Global fashion company H&M tackles business and environmental risk with cutting-edge water strategy



Posted on 24 January 2013  | 
Stockholm — Fashion retailer H&M says its new water strategy will minimize water impacts throughout its operations and supply chain, and create positive change in key river basins with major garment production. The strategy was created in partnership with conservation organization WWF, which will work with H&M to implement it over the next three years.

“Water is a key resource for H&M, and we are committed to ensuring water is used responsibly throughout our value chain. We do this to minimize risks in our operations, protect the environment and secure availability of water for present and future generations. We are proud of the partnership with WWF, which we hope will inspire others to follow,” says Karl-Johan Persson, CEO of H&M.

During 2012, WWF and H&M performed a comprehensive evaluation of all H&M’s efforts and challenges related to water. These include agricultural production of fibers, as well as dyeing and washing processes. The review guided development of the new H&M water strategy, which WWF and H&M will implement together starting this year. According to WWF, no other fashion company has such a comprehensive global water strategy.

“This partnership marks an evolution in the corporate approach to water. H&M understands that its long-term success depends on access to adequate water supplies. It also understands that its social license to operate depends on being a good neighbour and good steward of shared resources. H&M’s water strategy is an integral part of its business plan. We hope other companies will be inspired to take the same approach,” says Jim Leape, Director General of WWF International.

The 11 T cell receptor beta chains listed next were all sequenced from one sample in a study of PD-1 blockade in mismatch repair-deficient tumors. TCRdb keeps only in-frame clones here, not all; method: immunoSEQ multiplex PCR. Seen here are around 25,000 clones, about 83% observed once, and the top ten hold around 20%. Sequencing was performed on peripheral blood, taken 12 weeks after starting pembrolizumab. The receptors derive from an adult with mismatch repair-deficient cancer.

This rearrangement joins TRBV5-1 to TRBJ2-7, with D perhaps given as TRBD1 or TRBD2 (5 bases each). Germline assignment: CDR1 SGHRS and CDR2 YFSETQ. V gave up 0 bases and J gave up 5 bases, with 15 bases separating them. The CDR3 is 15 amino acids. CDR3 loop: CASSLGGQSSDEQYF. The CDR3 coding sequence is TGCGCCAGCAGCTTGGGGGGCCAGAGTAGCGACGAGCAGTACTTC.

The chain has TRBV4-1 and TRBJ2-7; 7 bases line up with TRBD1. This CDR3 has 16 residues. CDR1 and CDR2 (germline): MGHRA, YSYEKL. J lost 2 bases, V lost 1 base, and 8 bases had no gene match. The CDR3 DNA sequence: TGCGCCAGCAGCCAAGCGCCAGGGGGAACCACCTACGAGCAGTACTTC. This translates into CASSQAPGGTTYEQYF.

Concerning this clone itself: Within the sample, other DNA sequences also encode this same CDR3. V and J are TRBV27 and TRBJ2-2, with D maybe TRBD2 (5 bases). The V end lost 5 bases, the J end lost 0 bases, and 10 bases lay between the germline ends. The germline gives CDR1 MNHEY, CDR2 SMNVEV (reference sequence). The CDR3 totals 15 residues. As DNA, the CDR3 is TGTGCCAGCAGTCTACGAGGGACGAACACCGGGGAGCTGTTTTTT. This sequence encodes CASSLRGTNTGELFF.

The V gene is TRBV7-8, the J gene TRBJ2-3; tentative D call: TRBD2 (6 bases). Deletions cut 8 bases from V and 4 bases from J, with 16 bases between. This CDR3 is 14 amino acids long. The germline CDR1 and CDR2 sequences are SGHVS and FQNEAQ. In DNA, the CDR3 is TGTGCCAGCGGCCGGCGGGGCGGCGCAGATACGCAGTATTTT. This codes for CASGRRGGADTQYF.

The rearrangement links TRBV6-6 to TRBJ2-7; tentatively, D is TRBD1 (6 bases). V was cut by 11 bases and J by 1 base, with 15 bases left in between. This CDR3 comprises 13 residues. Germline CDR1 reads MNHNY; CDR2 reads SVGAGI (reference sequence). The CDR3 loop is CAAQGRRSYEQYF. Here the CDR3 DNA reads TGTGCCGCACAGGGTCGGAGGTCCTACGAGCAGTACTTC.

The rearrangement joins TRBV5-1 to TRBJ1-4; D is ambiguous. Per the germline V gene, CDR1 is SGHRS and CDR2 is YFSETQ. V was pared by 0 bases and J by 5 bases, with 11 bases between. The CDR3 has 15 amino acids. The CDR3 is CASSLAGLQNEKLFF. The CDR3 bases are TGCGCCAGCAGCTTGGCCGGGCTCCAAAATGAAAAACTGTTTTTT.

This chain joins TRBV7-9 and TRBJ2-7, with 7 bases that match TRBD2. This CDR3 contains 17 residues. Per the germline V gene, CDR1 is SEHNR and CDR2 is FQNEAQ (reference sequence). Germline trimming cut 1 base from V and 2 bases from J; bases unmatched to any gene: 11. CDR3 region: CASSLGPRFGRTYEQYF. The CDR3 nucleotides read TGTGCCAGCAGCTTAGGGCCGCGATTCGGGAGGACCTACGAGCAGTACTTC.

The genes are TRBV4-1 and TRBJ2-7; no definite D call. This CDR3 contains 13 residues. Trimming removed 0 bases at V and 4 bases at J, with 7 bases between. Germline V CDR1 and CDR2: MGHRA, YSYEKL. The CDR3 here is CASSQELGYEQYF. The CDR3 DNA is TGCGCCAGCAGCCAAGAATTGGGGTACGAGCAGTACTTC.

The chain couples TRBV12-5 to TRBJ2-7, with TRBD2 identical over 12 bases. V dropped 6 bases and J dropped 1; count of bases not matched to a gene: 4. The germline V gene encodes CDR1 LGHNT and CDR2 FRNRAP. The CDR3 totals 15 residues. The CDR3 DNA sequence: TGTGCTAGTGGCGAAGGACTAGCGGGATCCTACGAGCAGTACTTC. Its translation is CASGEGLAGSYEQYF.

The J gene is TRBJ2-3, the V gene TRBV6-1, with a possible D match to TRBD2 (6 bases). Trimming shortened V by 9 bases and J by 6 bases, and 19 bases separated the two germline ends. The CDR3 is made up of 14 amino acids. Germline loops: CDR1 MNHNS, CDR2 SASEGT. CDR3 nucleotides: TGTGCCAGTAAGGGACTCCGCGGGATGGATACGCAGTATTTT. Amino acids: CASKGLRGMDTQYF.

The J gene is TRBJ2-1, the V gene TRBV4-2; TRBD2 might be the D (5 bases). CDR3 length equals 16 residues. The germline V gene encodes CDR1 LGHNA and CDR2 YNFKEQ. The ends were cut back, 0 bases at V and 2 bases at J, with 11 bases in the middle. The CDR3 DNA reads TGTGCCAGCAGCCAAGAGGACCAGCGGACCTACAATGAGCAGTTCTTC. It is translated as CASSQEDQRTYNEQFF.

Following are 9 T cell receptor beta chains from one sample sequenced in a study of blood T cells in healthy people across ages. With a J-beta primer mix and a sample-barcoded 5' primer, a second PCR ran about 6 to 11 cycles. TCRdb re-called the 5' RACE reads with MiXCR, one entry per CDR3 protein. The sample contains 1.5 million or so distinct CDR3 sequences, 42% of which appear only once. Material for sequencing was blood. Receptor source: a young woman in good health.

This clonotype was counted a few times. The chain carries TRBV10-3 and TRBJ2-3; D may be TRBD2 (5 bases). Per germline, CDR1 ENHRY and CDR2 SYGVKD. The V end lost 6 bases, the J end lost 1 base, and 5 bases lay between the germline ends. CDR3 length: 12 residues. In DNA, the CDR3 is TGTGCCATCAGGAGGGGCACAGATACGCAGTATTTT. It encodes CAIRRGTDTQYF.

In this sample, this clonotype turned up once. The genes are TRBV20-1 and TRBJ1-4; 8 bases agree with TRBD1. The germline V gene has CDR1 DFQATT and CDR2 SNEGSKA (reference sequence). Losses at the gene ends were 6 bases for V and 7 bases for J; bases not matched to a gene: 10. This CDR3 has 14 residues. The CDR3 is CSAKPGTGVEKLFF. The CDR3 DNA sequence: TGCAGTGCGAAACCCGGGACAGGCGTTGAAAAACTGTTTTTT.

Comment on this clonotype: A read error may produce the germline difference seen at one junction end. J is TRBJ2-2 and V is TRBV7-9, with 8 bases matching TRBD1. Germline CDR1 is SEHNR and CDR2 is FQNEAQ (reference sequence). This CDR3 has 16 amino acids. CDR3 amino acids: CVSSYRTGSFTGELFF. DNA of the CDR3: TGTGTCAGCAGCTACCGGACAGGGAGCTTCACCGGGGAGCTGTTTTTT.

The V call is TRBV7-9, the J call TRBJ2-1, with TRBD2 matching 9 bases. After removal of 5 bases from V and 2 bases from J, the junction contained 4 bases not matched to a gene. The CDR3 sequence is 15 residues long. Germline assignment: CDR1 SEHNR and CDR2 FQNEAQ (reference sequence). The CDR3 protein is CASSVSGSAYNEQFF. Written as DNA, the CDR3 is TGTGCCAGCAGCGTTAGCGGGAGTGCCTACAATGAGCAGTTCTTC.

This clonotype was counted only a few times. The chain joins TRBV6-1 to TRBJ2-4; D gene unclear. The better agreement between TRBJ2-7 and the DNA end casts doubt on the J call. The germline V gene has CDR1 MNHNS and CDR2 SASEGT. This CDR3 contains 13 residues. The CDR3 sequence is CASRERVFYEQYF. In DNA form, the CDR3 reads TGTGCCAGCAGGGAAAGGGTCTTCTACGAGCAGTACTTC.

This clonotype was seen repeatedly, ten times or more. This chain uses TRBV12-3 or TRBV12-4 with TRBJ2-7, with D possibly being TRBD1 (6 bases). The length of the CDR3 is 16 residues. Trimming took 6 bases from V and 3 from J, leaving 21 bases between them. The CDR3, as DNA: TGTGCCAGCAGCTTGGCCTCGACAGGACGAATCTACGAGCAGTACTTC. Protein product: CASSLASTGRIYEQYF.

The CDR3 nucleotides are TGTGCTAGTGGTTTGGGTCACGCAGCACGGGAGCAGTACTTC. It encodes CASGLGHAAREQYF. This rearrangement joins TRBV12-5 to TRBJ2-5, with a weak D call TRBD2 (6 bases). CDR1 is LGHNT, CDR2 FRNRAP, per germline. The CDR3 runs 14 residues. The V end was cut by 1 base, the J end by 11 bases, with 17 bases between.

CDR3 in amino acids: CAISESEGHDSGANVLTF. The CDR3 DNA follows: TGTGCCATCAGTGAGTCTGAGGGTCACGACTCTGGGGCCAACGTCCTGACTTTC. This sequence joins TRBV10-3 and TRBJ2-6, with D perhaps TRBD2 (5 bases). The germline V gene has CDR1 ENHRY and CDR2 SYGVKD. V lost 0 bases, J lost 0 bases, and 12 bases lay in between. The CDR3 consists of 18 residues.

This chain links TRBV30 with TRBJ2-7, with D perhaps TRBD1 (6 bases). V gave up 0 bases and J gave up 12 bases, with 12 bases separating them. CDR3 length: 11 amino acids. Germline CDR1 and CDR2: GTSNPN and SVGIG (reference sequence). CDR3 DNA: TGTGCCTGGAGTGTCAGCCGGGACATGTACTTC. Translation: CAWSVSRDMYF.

To embed sustainability from the beginning, H&M designers and buyers will receive additional training on water impacts of raw material production, as well as wet processes for different styles. H&M will also improve its internal water efficiency, minimize its suppliers’ impact on water, and educate staff and customers about water issues.

WWF and H&M will work in collaboration with policymakers, NGOs, water institutions and other companies to support better management of particular river basins in China and Bangladesh – key production hubs for the company. In addition, H&M will support WWF freshwater conservation projects in the Yangtze river basin in China.

Currently, 2.7 billion people – roughly 40 per cent of the world’s population – live in river basins that experience severe water scarcity during at least one month of the year, according to WWF’s 2012 Living Planet Report. About a third of the factories that make clothes for H&M using wet processes are already located in extreme water scarce areas, or will be by 2025. This partnership builds on 10 years of H&M’s work to reduce negative water impacts in different parts of the value chain.

Notes to Editors:
H&M supplier participation: The strategy will be implemented across all of H&M’s 48 national markets, with the aim of reaching all 750 direct suppliers and many fabric manufacturers with information about the new water strategy. H&M will initially work on engagement on water management with 190 suppliers manufacturing the majority of its products. River basin stakeholder engagement will be focused on the Yangtze in China and Brahmaputra in Bangladesh.

Staff involved: Approximately 1,000 H&M staff in buying offices, production and sales will be directly involved in implementing the strategy. All 94,000 H&M employees will learn about water issues.

WWF’s innovative model of water stewardship encompasses all aspects of a business’ approach to water, and moves beyond the ‘factory gate’ to address impacts in relevant river basins. H&M and WWF have worked together to understand how H&M can move towards best practice in all these aspects. This is the first time a fashion company has applied such a comprehensive model across their whole business, and therefore WWF believes that H&M is now leading in their sector.

For more information:
Niki Parker, Corporate Communications Manager, WWF International: +41 22 364 9072, +41 79 955 9952 (mobile) nparker@wwfint.org
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The Yangtze River - the Chinese Eden of biodiversity.
© WWF-Canon / Michel Gunther Enlarge

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